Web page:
• Pick the right venue/platform: As mentioned above, some online crowdsourcing platforms are able to split your challenge into conception and development phases. Many platforms also have active communities of users who are looking for exciting opportunities to show off their app development skills and compete for prizes. A virtual or in-person hackathon can be a great way to motivate solvers working on your problem. The growing trend of hosting 24- or 48-hour in-person hackathons on college campuses or in local tech spaces can be a fun way to get people together in a room to build out potential app solutions in real time. If there is already a meeting scheduled where your targeted solver community will come together, consider planning an event around that meeting. An example of this is the Zapping Rachel challenge, which the Federal Trade Commission launched at DEF CON, one of the largest hacker gatherings.
  • Sustain and maintain solutions: Build elements into your app challenge that will help the apps thrive beyond the life of your challenge. If you are providing data for the apps, your agency must continue to maintain the data. Consider holding more app challenges to maintain the community of developers interested in your problem space. Some apps may take time to become fully developed and widely implemented. Solvers may benefit from additional assets from your agency including promotional support and technical assistance after your challenge ends.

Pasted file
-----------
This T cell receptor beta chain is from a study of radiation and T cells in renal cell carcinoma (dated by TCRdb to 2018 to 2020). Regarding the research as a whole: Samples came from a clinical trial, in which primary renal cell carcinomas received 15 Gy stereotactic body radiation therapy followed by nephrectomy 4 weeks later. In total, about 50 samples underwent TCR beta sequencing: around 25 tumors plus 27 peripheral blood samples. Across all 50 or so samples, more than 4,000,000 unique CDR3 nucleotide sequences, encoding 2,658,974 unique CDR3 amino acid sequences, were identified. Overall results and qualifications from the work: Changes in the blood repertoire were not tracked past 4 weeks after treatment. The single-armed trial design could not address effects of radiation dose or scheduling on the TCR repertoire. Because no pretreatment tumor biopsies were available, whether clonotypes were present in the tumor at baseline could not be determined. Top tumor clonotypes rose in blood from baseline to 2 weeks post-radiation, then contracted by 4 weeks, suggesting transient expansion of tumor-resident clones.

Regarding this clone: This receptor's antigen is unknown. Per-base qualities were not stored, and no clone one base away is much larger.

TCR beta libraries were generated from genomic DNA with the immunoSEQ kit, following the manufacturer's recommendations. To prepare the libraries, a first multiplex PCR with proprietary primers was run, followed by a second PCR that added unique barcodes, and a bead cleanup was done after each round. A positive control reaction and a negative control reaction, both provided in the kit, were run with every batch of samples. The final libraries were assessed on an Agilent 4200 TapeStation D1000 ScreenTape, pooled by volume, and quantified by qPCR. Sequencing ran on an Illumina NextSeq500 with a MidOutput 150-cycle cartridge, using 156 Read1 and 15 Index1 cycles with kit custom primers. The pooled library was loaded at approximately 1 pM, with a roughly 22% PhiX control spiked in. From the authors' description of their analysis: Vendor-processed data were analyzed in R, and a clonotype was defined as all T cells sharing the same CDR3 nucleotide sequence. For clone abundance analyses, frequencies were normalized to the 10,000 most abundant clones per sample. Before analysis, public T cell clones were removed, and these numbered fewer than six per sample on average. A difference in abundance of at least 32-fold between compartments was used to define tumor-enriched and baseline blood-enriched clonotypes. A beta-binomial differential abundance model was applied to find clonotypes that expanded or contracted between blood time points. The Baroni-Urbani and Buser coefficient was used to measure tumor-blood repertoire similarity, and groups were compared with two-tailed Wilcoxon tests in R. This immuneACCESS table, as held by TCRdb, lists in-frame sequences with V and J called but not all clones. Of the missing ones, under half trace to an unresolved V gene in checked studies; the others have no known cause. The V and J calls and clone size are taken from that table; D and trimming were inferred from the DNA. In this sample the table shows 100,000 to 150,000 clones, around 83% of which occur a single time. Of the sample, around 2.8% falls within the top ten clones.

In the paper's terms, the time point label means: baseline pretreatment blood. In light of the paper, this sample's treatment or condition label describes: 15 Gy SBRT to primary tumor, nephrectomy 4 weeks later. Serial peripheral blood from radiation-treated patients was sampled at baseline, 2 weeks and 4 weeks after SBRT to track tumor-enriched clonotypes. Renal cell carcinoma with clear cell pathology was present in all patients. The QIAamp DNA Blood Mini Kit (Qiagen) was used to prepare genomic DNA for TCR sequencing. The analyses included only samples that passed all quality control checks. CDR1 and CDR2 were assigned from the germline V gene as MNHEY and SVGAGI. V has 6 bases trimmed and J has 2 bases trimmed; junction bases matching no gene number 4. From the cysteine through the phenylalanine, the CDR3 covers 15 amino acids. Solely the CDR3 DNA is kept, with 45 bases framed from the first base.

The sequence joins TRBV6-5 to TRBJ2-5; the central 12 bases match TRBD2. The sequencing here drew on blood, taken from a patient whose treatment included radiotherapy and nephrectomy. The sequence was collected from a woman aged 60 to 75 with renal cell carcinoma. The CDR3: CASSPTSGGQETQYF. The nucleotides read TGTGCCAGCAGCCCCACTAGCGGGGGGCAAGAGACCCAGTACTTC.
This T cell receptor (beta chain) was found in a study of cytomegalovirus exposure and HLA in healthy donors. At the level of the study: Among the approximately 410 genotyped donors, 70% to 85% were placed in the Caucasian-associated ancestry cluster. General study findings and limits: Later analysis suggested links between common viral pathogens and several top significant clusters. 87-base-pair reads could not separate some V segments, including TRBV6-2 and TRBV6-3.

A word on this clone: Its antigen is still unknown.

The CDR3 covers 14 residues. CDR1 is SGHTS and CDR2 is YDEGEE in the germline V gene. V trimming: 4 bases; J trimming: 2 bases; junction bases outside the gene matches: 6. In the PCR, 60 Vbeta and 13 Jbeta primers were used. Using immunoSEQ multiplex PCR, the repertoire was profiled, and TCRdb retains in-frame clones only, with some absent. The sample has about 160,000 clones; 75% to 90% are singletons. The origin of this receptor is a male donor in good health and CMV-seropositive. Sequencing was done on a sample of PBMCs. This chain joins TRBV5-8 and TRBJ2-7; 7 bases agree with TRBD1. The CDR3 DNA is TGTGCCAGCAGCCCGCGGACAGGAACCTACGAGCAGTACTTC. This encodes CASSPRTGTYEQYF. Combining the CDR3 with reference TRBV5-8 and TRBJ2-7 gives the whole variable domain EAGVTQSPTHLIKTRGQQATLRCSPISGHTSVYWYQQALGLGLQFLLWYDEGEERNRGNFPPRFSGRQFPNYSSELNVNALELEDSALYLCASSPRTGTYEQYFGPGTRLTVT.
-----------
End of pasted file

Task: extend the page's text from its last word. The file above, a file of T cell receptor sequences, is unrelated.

4. Engage the business process stakeholders, especially for enterprise software challenges.

All challenges need close and ongoing participation from end users to prevent a mismatch of technical criteria and capabilities following a successful challenge. This is especially true for enterprise software solutions, which often target various parts of the software design lifecycle through a campaign of smaller contests. To be successful in integrating all of the parts, close participation is needed from all stakeholders who the software will support. This means business process owners as well as users. Basic architectural attributes such as rules engine decision drivers and decomposition of enterprise services are key factors to extensibility of the delivered software and need to be reviewed by all stakeholders. Upon completion, business process owners should be able to quickly exercise all of their use cases against the software to assure utility.